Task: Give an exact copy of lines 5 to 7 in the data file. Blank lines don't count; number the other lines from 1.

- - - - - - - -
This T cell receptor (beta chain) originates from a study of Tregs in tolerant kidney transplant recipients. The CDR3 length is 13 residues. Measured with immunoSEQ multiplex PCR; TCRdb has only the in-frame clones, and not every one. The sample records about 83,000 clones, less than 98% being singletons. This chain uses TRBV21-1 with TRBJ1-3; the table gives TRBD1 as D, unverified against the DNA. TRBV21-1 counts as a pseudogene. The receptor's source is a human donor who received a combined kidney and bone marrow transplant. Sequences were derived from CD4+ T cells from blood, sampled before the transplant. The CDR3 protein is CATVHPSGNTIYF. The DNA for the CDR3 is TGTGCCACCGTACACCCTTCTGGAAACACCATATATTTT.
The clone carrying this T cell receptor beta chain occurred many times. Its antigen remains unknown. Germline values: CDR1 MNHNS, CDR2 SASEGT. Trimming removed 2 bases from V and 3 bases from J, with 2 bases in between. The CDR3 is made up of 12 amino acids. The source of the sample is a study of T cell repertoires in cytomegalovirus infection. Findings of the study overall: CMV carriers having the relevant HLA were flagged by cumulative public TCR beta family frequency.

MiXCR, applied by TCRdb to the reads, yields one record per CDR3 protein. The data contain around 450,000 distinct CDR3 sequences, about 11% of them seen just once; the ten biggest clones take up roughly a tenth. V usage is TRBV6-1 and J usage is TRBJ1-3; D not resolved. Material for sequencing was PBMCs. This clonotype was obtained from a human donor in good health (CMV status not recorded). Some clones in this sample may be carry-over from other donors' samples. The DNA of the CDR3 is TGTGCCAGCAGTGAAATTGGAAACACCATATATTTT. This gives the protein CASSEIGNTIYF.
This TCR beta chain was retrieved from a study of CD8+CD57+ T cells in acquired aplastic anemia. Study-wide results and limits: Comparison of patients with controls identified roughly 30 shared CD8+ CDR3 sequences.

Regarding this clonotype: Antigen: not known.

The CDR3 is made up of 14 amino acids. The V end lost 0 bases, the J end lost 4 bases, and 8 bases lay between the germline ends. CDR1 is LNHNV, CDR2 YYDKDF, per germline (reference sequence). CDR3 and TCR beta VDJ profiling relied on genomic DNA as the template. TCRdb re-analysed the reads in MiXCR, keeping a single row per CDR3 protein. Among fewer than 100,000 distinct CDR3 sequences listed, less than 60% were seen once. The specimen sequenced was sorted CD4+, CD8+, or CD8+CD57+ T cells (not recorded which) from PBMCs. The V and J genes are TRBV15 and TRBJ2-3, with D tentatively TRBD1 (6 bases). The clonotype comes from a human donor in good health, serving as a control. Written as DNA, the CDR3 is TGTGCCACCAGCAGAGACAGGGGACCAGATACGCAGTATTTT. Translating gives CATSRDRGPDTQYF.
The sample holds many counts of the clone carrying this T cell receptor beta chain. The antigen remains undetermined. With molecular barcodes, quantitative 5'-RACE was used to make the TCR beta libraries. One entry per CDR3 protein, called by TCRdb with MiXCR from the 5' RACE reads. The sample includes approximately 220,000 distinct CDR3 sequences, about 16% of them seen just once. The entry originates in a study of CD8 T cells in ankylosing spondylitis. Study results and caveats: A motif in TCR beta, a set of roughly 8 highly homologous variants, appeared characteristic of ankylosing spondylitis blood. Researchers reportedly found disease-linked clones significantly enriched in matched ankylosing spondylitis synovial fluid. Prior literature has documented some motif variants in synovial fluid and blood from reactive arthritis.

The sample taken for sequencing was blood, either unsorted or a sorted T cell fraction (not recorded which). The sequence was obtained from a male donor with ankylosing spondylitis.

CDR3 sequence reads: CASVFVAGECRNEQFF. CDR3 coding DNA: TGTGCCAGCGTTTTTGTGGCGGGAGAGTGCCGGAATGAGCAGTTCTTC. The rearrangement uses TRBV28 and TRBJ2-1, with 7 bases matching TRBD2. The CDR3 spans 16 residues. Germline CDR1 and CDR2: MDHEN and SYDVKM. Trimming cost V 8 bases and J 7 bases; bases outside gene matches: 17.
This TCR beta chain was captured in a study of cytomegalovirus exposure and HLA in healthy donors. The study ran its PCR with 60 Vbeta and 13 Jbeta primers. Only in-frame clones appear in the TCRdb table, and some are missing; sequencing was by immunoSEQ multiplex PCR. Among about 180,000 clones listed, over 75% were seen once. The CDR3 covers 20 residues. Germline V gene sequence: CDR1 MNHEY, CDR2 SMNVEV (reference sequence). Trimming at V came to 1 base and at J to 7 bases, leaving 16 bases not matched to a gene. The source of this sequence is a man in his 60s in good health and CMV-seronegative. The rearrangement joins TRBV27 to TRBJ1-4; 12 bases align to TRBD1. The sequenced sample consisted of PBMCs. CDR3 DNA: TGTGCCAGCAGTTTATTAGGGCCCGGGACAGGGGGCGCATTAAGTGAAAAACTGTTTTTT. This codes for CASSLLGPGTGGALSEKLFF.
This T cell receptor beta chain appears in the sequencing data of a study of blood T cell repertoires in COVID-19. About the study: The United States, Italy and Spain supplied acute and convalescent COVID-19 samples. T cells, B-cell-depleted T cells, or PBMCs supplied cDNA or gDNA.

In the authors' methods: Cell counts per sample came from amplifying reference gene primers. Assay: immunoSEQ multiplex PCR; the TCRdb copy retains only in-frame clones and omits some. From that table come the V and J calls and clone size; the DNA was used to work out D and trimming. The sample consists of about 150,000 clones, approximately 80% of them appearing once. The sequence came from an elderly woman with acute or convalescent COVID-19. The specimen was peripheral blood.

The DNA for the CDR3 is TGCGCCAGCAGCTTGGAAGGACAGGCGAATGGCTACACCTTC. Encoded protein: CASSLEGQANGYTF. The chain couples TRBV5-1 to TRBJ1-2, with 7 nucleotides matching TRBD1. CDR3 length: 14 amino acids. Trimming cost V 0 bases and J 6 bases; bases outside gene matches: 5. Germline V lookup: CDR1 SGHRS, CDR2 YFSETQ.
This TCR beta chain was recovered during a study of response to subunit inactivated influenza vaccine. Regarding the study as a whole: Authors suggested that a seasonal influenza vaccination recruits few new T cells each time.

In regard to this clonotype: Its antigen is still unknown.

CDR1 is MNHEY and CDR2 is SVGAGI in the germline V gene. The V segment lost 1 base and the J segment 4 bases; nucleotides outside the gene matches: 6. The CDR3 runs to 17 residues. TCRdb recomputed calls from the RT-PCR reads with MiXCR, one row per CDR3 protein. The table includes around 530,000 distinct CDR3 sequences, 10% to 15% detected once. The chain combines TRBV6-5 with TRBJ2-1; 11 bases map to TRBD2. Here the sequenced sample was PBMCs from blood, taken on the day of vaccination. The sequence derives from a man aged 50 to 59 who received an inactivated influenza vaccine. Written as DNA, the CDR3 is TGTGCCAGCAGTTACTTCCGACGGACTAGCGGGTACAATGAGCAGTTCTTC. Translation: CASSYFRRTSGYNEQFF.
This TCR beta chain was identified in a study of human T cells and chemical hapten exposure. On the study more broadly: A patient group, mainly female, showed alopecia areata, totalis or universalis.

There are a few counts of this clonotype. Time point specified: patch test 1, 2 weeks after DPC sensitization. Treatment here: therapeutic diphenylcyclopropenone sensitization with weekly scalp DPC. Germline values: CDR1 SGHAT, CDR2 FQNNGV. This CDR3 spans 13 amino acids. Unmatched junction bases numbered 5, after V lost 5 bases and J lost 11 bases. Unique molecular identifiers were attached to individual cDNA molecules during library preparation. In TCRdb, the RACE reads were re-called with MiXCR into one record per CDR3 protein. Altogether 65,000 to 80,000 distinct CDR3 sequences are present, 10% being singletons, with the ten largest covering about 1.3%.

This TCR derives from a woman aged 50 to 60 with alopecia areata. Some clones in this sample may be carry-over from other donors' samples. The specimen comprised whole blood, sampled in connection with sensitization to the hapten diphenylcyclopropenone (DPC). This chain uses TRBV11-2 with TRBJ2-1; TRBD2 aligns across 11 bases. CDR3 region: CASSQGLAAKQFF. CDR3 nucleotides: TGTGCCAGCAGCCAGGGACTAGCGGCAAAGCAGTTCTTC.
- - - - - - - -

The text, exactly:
Regarding this clonotype: Antigen: not known.

The CDR3 is made up of 14 amino acids. The V end lost 0 bases, the J end lost 4 bases, and 8 bases lay between the germline ends. CDR1 is LNHNV, CDR2 YYDKDF, per germline (reference sequence). CDR3 and TCR beta VDJ profiling relied on genomic DNA as the template. TCRdb re-analysed the reads in MiXCR, keeping a single row per CDR3 protein. Among fewer than 100,000 distinct CDR3 sequences listed, less than 60% were seen once. The specimen sequenced was sorted CD4+, CD8+, or CD8+CD57+ T cells (not recorded which) from PBMCs. The V and J genes are TRBV15 and TRBJ2-3, with D tentatively TRBD1 (6 bases). The clonotype comes from a human donor in good health, serving as a control. Written as DNA, the CDR3 is TGTGCCACCAGCAGAGACAGGGGACCAGATACGCAGTATTTT. Translating gives CATSRDRGPDTQYF.
The sample holds many counts of the clone carrying this T cell receptor beta chain. The antigen remains undetermined. With molecular barcodes, quantitative 5'-RACE was used to make the TCR beta libraries. One entry per CDR3 protein, called by TCRdb with MiXCR from the 5' RACE reads. The sample includes approximately 220,000 distinct CDR3 sequences, about 16% of them seen just once. The entry originates in a study of CD8 T cells in ankylosing spondylitis. Study results and caveats: A motif in TCR beta, a set of roughly 8 highly homologous variants, appeared characteristic of ankylosing spondylitis blood. Researchers reportedly found disease-linked clones significantly enriched in matched ankylosing spondylitis synovial fluid. Prior literature has documented some motif variants in synovial fluid and blood from reactive arthritis.